“Are you passionate about change? Look at the challenges we face in health care,” says Susan Stone, president of Frontier Nursing University in Kentucky, a digital nursing school offering programs for students of all “We are here to provide health care to the nation,” she says, adding that many Frontier students study in their own communities with the intention of staying there to help improve health outcomes. “We recruit them from and keep them in their community, and use their community as a classroom. Our goal is to improve care in rural and underserved populations in the United States”

While rural areas need nurses, so do big cities like Pittsburgh (where Duquesne is located), Glasgow adds. The shortage of nurses is a national problem and therefore even one person entering the field can make a huge difference no matter where they are.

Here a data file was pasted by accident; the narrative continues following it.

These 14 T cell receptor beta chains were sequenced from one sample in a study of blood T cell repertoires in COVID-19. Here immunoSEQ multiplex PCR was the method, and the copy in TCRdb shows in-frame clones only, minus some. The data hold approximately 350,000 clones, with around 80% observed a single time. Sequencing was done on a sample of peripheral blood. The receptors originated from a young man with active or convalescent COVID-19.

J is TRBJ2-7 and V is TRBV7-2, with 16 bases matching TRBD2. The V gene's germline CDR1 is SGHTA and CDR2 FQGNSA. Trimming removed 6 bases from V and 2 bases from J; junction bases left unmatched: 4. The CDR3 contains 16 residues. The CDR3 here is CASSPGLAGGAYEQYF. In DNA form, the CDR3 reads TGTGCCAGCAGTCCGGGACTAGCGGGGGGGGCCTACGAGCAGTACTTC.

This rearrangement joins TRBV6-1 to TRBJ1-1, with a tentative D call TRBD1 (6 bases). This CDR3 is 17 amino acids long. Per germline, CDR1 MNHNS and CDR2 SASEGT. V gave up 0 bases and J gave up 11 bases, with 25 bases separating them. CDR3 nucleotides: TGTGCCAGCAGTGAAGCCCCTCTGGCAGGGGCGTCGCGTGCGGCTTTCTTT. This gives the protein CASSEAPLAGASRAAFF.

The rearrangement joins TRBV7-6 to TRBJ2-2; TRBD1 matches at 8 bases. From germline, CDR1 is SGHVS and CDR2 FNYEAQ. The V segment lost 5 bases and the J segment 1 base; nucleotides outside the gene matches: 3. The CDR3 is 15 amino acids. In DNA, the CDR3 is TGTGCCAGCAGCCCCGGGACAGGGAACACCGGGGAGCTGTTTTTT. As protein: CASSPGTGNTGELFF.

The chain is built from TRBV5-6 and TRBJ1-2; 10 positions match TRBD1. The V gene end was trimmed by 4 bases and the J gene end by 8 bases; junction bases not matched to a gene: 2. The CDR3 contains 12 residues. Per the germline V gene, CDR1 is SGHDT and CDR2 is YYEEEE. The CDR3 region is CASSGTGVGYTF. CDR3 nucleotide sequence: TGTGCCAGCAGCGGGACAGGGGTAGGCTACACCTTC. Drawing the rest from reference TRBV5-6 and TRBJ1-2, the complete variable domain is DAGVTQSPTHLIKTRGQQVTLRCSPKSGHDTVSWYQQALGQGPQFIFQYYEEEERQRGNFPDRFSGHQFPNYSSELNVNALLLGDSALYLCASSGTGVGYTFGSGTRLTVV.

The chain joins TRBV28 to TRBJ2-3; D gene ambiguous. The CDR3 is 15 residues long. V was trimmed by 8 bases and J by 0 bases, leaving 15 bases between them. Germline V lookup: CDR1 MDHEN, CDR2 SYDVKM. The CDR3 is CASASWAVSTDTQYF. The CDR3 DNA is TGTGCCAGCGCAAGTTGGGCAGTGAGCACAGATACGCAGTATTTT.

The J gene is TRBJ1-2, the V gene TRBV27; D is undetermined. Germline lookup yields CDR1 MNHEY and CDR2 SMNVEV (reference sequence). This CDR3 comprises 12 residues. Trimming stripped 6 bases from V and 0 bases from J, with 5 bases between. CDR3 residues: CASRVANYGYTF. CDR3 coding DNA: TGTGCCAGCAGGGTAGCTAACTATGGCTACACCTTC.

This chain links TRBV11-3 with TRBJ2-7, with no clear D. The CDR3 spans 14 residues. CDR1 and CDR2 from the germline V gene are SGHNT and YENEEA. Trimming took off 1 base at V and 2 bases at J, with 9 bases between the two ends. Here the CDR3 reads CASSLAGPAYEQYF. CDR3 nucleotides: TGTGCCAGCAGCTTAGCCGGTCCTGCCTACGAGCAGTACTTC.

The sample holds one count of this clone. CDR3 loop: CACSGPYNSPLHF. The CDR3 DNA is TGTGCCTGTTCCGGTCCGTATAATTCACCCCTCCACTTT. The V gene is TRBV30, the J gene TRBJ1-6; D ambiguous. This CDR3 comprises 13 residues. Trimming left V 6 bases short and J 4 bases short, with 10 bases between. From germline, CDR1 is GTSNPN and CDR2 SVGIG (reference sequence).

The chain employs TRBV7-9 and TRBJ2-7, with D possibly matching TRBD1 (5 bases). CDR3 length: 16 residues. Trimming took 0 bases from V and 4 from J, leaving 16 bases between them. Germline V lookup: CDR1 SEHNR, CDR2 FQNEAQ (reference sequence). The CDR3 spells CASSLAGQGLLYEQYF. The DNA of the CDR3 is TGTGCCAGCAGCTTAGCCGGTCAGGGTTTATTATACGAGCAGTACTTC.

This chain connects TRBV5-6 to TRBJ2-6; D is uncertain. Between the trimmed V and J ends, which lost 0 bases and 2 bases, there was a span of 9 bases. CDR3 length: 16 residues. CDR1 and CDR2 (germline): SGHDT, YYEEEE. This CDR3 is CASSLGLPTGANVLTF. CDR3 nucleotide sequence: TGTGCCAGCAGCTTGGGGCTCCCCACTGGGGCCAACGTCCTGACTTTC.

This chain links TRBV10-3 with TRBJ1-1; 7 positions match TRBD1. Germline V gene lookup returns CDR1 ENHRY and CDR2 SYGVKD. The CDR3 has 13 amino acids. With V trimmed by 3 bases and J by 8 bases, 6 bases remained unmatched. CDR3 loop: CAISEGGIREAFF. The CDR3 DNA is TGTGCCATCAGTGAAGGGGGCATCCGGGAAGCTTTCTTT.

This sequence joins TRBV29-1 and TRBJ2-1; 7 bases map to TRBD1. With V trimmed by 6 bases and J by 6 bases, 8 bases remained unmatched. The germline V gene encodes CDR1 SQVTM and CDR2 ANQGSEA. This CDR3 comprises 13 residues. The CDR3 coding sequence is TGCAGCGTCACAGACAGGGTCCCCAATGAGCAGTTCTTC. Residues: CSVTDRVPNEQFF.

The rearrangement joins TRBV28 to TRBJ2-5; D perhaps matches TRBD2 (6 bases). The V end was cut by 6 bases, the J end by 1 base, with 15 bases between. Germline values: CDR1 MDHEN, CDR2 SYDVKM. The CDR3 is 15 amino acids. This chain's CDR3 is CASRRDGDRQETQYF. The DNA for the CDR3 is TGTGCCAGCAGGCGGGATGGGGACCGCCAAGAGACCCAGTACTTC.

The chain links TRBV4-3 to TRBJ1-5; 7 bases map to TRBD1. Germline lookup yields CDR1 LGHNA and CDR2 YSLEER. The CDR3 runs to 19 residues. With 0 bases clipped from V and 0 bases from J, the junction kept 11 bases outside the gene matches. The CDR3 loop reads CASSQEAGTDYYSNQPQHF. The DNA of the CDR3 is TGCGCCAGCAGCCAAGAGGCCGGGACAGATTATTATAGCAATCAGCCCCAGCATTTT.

Frontier’s program focuses on preparing nurses to start their own practice, which not only gives them leeway to begin treating patients in areas where there may not be access to the hospital, but effectively turns them into entrepreneurs, Stone says. Preparing students to potentially “run their own clinics and make their own decisions” about what needs to be done in their communities can also attract more people to graduate programs, she adds.

Combined, the ability to potentially have an outsized positive effect on their community, along with the potential to earn higher salaries and open up more career options, make pursuing an MSN attractive for many students.

But Glasgow warns the potential rewards are hard-earned, as pursuing a master’s degree in nursing is no small feat. “COVID has made nurses seen as heroes,” she says. “But I don’t think people understand how rigorous academic preparation is.”

See how the schools you are considering fared Fortune’s rankings of the best master’s programs in nursing sciences, computingcyber security, psychology, public health, business analysis, data sciencedoctorate in education and part time, executive, full timeand on line MBA programs.

Is a Master of Science in Nursing (MSN) worth it?